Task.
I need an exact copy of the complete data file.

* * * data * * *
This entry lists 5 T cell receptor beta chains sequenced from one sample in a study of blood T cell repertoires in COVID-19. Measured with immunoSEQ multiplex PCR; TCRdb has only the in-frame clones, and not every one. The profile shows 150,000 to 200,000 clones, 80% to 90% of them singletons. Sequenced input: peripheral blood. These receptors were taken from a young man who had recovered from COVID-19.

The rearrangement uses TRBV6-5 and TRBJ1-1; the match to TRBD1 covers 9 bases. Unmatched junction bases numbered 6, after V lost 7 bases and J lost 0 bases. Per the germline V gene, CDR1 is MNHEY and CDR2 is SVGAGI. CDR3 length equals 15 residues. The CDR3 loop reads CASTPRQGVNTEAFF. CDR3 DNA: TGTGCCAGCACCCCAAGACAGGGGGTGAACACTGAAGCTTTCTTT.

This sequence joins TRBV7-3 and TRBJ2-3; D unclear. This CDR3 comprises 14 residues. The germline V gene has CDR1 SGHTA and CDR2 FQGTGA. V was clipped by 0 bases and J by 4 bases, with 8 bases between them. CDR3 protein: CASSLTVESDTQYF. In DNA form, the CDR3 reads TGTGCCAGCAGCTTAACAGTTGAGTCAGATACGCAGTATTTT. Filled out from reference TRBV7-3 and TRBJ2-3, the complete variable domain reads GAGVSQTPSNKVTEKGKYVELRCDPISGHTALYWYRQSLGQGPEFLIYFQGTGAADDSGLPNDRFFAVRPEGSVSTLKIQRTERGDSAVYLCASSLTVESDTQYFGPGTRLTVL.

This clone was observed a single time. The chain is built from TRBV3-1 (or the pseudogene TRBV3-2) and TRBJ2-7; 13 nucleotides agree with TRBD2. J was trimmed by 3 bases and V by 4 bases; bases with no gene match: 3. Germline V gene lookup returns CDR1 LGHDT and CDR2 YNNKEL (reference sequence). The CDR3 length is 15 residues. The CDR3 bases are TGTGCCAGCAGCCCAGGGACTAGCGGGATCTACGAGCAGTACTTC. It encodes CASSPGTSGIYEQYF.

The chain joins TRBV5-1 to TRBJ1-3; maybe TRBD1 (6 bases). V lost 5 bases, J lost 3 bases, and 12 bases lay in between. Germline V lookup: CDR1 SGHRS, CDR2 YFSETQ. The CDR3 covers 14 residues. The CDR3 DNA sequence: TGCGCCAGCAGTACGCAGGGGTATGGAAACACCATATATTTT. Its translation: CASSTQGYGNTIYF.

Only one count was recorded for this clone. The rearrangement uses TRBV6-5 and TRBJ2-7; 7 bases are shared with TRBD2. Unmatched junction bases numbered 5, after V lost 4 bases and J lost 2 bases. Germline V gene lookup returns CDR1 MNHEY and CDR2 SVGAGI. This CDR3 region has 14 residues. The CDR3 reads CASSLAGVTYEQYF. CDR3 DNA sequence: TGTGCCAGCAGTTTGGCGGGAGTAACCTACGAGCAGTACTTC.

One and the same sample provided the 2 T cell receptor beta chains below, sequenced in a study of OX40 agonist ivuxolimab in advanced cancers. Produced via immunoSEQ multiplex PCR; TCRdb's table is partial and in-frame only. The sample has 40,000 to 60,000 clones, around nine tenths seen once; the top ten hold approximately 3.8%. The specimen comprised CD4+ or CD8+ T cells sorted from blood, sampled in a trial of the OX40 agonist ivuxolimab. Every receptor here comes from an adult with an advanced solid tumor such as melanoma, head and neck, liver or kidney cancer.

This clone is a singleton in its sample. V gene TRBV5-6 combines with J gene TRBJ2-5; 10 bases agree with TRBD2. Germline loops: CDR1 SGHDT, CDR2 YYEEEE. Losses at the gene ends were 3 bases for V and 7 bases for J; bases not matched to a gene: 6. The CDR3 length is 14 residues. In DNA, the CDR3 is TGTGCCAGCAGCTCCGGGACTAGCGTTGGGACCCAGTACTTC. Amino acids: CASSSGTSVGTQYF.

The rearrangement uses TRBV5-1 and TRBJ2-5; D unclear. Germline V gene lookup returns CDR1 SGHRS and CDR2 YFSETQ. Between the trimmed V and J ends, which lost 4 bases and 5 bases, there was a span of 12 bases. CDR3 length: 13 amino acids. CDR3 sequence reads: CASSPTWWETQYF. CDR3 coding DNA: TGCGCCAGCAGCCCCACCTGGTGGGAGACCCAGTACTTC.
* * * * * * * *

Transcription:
This entry lists 5 T cell receptor beta chains sequenced from one sample in a study of blood T cell repertoires in COVID-19. Measured with immunoSEQ multiplex PCR; TCRdb has only the in-frame clones, and not every one. The profile shows 150,000 to 200,000 clones, 80% to 90% of them singletons. Sequenced input: peripheral blood. These receptors were taken from a young man who had recovered from COVID-19.

The rearrangement uses TRBV6-5 and TRBJ1-1; the match to TRBD1 covers 9 bases. Unmatched junction bases numbered 6, after V lost 7 bases and J lost 0 bases. Per the germline V gene, CDR1 is MNHEY and CDR2 is SVGAGI. CDR3 length equals 15 residues. The CDR3 loop reads CASTPRQGVNTEAFF. CDR3 DNA: TGTGCCAGCACCCCAAGACAGGGGGTGAACACTGAAGCTTTCTTT.

This sequence joins TRBV7-3 and TRBJ2-3; D unclear. This CDR3 comprises 14 residues. The germline V gene has CDR1 SGHTA and CDR2 FQGTGA. V was clipped by 0 bases and J by 4 bases, with 8 bases between them. CDR3 protein: CASSLTVESDTQYF. In DNA form, the CDR3 reads TGTGCCAGCAGCTTAACAGTTGAGTCAGATACGCAGTATTTT. Filled out from reference TRBV7-3 and TRBJ2-3, the complete variable domain reads GAGVSQTPSNKVTEKGKYVELRCDPISGHTALYWYRQSLGQGPEFLIYFQGTGAADDSGLPNDRFFAVRPEGSVSTLKIQRTERGDSAVYLCASSLTVESDTQYFGPGTRLTVL.

This clone was observed a single time. The chain is built from TRBV3-1 (or the pseudogene TRBV3-2) and TRBJ2-7; 13 nucleotides agree with TRBD2. J was trimmed by 3 bases and V by 4 bases; bases with no gene match: 3. Germline V gene lookup returns CDR1 LGHDT and CDR2 YNNKEL (reference sequence). The CDR3 length is 15 residues. The CDR3 bases are TGTGCCAGCAGCCCAGGGACTAGCGGGATCTACGAGCAGTACTTC. It encodes CASSPGTSGIYEQYF.

The chain joins TRBV5-1 to TRBJ1-3; maybe TRBD1 (6 bases). V lost 5 bases, J lost 3 bases, and 12 bases lay in between. Germline V lookup: CDR1 SGHRS, CDR2 YFSETQ. The CDR3 covers 14 residues. The CDR3 DNA sequence: TGCGCCAGCAGTACGCAGGGGTATGGAAACACCATATATTTT. Its translation: CASSTQGYGNTIYF.

Only one count was recorded for this clone. The rearrangement uses TRBV6-5 and TRBJ2-7; 7 bases are shared with TRBD2. Unmatched junction bases numbered 5, after V lost 4 bases and J lost 2 bases. Germline V gene lookup returns CDR1 MNHEY and CDR2 SVGAGI. This CDR3 region has 14 residues. The CDR3 reads CASSLAGVTYEQYF. CDR3 DNA sequence: TGTGCCAGCAGTTTGGCGGGAGTAACCTACGAGCAGTACTTC.

One and the same sample provided the 2 T cell receptor beta chains below, sequenced in a study of OX40 agonist ivuxolimab in advanced cancers. Produced via immunoSEQ multiplex PCR; TCRdb's table is partial and in-frame only. The sample has 40,000 to 60,000 clones, around nine tenths seen once; the top ten hold approximately 3.8%. The specimen comprised CD4+ or CD8+ T cells sorted from blood, sampled in a trial of the OX40 agonist ivuxolimab. Every receptor here comes from an adult with an advanced solid tumor such as melanoma, head and neck, liver or kidney cancer.

This clone is a singleton in its sample. V gene TRBV5-6 combines with J gene TRBJ2-5; 10 bases agree with TRBD2. Germline loops: CDR1 SGHDT, CDR2 YYEEEE. Losses at the gene ends were 3 bases for V and 7 bases for J; bases not matched to a gene: 6. The CDR3 length is 14 residues. In DNA, the CDR3 is TGTGCCAGCAGCTCCGGGACTAGCGTTGGGACCCAGTACTTC. Amino acids: CASSSGTSVGTQYF.

The rearrangement uses TRBV5-1 and TRBJ2-5; D unclear. Germline V gene lookup returns CDR1 SGHRS and CDR2 YFSETQ. Between the trimmed V and J ends, which lost 4 bases and 5 bases, there was a span of 12 bases. CDR3 length: 13 amino acids. CDR3 sequence reads: CASSPTWWETQYF. CDR3 coding DNA: TGCGCCAGCAGCCCCACCTGGTGGGAGACCCAGTACTTC.